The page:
Teeth grinding and/or clenching habits are quite common and more often than not are associated with stress or sleep deprivation. More-over they may be subconscious, noticed only by a sleeping partner because grinding teeth can be quite noisy (kids do it a lot when they’re shedding their baby teeth), or its pointed out by a dental professional having caused excessive tooth wear.
That leads to the next important point; these habits are called “Parafunctional” (para-outside, function – normal), well outside the normal range. In parafunction, biting forces are increased in both magnitude and frequency to over ten times normal; this is when they can become damaging. These habits are commonly seen as clenching or grinding, generally “bruxing” (gritting) of the teeth for prolonged time periods, so called tooth to tooth habits. Parafunction can also manifest as tooth to soft tissue habits, such as thumb sucking or abnormal tongue posture habits; and tooth to foreign body habits such as biting on pencils or nails.
They can affect virtually any part of the oral system; the jaw joints or muscles resulting in pain and spasm; the teeth themselves resulting in wear, fractures or looseness; and the associated structures where these habits manifest as headaches, earaches, neck and even backaches.
Bruxing or gritting habits are commonly seen in individuals who are undergoing stressful periods or major changes in their lives, like getting married! The funny thing about stress is that it affects people differently, and sometimes manifests as back pain, stomach ulcers, skin breakouts and the like in other people. Parafunction — tooth grinding habits are what we see in dentistry — a lot. The point is that this is just the way you are reacting and when you’re stressed again the same symptoms are likely to recur.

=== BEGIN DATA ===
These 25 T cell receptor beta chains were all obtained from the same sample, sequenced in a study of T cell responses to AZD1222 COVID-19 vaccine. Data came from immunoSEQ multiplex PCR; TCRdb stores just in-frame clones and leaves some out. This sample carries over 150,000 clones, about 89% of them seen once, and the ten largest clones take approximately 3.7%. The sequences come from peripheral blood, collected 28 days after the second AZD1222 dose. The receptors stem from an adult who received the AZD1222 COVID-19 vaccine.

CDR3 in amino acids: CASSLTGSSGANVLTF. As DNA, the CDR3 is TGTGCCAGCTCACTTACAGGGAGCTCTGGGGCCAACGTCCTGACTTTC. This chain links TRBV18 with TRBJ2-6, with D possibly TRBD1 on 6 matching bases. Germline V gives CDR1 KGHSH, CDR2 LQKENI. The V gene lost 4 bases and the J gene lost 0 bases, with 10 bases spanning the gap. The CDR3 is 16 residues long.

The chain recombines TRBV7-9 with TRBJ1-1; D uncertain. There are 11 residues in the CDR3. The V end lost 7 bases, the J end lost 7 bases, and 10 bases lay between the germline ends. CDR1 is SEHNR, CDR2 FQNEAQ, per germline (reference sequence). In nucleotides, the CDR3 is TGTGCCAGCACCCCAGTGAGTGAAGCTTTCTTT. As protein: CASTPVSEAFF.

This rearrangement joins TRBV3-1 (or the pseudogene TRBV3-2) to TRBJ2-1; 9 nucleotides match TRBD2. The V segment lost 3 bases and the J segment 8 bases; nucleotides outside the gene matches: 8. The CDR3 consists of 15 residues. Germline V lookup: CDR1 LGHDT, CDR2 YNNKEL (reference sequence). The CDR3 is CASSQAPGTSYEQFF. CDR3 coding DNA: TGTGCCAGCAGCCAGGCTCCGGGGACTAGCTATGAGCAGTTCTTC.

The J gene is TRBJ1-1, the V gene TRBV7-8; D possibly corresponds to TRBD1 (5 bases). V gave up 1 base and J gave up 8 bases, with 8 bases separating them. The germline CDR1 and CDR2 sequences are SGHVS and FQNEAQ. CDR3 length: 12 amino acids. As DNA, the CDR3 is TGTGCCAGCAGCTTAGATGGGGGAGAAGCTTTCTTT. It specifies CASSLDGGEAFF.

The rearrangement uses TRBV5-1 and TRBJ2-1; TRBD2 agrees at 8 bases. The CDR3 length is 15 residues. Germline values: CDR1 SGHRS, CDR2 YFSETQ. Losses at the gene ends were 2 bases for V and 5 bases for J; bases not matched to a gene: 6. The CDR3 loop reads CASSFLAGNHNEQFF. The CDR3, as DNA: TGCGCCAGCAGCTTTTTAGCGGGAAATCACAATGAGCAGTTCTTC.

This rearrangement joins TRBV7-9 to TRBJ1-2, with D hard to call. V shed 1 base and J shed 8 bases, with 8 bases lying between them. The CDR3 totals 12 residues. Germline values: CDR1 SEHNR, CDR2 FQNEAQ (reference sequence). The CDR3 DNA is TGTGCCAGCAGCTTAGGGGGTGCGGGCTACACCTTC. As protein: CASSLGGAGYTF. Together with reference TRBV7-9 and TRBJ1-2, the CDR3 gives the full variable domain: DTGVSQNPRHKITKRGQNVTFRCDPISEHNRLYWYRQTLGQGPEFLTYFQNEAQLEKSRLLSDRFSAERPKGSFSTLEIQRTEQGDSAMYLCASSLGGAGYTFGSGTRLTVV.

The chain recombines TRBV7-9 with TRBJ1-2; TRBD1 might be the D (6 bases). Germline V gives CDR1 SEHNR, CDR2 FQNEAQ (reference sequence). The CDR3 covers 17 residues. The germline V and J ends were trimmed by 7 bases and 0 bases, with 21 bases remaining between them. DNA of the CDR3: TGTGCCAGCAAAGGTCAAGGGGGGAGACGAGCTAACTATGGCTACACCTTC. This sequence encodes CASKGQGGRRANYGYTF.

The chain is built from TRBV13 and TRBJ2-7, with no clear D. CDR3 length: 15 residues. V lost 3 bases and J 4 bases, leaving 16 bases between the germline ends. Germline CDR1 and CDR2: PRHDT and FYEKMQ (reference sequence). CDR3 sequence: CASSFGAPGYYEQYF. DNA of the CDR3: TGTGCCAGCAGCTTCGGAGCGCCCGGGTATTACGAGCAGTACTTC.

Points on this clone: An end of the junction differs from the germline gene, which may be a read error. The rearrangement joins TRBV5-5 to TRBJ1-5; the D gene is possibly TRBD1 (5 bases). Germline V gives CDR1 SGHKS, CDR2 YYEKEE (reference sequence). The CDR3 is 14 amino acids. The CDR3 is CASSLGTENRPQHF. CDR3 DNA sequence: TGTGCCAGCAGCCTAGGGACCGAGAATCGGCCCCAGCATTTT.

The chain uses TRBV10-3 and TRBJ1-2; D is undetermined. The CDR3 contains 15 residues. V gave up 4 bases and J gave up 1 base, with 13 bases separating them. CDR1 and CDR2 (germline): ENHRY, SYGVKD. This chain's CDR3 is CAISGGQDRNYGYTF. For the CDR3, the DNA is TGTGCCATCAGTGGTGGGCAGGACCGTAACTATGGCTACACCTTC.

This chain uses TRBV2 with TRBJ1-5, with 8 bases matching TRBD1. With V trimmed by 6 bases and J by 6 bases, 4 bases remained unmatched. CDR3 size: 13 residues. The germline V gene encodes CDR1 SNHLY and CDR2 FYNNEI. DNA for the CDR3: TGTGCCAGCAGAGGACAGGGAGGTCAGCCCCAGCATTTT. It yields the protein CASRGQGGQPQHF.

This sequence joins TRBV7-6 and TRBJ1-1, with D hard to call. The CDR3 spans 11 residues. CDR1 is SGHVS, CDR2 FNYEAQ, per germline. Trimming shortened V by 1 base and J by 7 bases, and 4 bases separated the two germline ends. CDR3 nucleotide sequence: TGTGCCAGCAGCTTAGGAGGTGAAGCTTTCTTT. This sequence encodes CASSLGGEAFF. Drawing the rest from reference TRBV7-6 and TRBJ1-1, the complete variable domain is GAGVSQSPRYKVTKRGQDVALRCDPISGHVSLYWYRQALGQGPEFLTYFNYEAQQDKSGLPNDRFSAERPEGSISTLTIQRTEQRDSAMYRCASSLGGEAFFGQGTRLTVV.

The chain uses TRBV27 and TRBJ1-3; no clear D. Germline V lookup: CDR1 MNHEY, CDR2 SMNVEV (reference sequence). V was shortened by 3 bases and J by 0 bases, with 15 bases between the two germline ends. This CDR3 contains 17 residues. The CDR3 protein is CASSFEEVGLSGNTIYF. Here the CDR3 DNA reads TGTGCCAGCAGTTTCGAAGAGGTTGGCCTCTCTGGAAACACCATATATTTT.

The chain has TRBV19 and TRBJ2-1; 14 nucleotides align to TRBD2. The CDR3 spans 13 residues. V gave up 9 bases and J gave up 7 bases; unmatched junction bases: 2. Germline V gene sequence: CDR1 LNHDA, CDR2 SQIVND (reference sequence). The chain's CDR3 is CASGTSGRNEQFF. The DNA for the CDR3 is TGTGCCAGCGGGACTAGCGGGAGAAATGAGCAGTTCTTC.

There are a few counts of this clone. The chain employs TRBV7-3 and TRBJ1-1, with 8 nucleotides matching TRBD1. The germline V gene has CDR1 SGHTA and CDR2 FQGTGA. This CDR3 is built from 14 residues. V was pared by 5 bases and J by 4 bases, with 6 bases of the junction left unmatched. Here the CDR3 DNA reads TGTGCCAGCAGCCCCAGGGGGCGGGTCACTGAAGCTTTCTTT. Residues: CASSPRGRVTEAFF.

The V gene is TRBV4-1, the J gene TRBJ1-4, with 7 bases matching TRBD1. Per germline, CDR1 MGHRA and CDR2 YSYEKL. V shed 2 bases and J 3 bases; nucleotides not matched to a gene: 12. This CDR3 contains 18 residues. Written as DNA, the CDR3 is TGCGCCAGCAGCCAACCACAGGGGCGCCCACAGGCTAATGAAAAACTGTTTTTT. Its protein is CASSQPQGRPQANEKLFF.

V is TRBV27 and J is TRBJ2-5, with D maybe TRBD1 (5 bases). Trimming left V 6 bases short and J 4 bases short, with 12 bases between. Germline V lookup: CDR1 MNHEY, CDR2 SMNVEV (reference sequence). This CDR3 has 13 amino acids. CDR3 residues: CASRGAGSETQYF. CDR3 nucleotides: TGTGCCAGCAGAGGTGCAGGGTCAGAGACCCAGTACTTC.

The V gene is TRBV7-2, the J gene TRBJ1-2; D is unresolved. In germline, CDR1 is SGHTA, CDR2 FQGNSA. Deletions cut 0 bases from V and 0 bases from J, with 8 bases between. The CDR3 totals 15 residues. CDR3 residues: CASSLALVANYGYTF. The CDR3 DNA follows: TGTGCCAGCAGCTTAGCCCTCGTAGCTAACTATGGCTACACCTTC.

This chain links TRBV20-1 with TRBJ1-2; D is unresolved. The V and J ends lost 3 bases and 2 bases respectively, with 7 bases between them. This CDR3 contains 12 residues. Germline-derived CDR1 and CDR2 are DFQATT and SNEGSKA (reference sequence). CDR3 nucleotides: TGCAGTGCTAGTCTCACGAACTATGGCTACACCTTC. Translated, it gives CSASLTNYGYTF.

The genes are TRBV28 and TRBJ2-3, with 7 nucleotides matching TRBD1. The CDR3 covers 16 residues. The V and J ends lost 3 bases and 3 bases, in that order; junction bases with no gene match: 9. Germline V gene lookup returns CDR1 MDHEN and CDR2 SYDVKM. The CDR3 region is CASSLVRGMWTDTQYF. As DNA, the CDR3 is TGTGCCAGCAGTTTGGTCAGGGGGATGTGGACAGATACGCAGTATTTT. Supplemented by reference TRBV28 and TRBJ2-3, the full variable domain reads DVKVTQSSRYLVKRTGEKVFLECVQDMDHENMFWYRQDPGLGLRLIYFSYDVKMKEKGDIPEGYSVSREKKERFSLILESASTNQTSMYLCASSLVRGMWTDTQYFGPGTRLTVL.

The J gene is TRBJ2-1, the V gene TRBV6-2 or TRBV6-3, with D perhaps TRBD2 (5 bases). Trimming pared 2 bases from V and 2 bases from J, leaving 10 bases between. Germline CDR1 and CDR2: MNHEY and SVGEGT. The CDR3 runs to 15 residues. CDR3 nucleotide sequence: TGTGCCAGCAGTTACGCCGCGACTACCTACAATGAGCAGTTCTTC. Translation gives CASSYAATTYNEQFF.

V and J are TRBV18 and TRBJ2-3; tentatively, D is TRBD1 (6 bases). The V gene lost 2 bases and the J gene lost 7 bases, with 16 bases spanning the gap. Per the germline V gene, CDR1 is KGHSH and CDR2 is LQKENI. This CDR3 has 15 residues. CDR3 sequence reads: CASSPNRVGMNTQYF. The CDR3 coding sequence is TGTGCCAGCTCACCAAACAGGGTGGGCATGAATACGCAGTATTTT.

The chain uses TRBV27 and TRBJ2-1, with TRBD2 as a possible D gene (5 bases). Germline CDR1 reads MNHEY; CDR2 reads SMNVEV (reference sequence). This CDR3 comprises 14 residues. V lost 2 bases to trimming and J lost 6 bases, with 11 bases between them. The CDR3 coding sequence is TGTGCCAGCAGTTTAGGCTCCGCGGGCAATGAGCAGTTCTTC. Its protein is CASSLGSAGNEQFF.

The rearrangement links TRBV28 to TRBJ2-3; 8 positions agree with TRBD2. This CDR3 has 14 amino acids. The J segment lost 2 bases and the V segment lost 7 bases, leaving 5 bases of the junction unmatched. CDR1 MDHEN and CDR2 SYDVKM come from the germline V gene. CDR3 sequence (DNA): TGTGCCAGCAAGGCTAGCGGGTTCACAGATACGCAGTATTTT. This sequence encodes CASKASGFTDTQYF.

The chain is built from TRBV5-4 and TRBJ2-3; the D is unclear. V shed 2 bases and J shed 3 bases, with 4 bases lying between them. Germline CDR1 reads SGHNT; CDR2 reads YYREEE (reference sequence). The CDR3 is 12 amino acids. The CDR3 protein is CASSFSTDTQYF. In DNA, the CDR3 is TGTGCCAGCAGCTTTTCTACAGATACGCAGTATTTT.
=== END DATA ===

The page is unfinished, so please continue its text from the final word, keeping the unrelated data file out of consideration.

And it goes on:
The question is what can be done to help. Treatment most often is aimed at relieving the symptoms and stopping damage. For pain and muscle spasm mild anti-inflammatory and muscle relaxant drugs are prescribed initially, and occasionally medication to assist in sleeping. Warm or cold compresses applied in the area of the jaw joints are also helpful. In some severe and unrelenting cases biofeedback, along with psychotherapy is helpful.
Your dentist will often recommend the provision of a night or occlusal (bite) guard. This is usually a hard “processed acrylic” (wear resistant plastic) guard that is quite unobtrusive. It is made to fit over the biting surfaces of the upper teeth only. It is adjusted by the dentist so that it is only a few millimeters in thickness (thinness is a better word), so that the lower teeth are free to glide or skate on the guard and this prevents them from biting into the upper teeth, thereby resting the muscles and stopping the pain. It may be that you will need to use the guard nightly or even during the day when the habit or symptoms are evident and if/when they recur.
A component of the problem may be related to abnormalities like malocclusion (a bad bite or jaw relationship) which can sometimes trigger these kinds of habit patterns. If your main problem is related to a malocclusion then orthodontic treatment (moving the teeth with braces) or bite adjustment by equilibration (minor reshaping of the teeth to even the bite), may be needed.
These and other factors involved cannot be discussed fully in this brief overview. It is therefore very important that you see your dentist to check out what’s really going on and that nothing more serious is being overlooked. You can then consider the above alternatives with your dentist.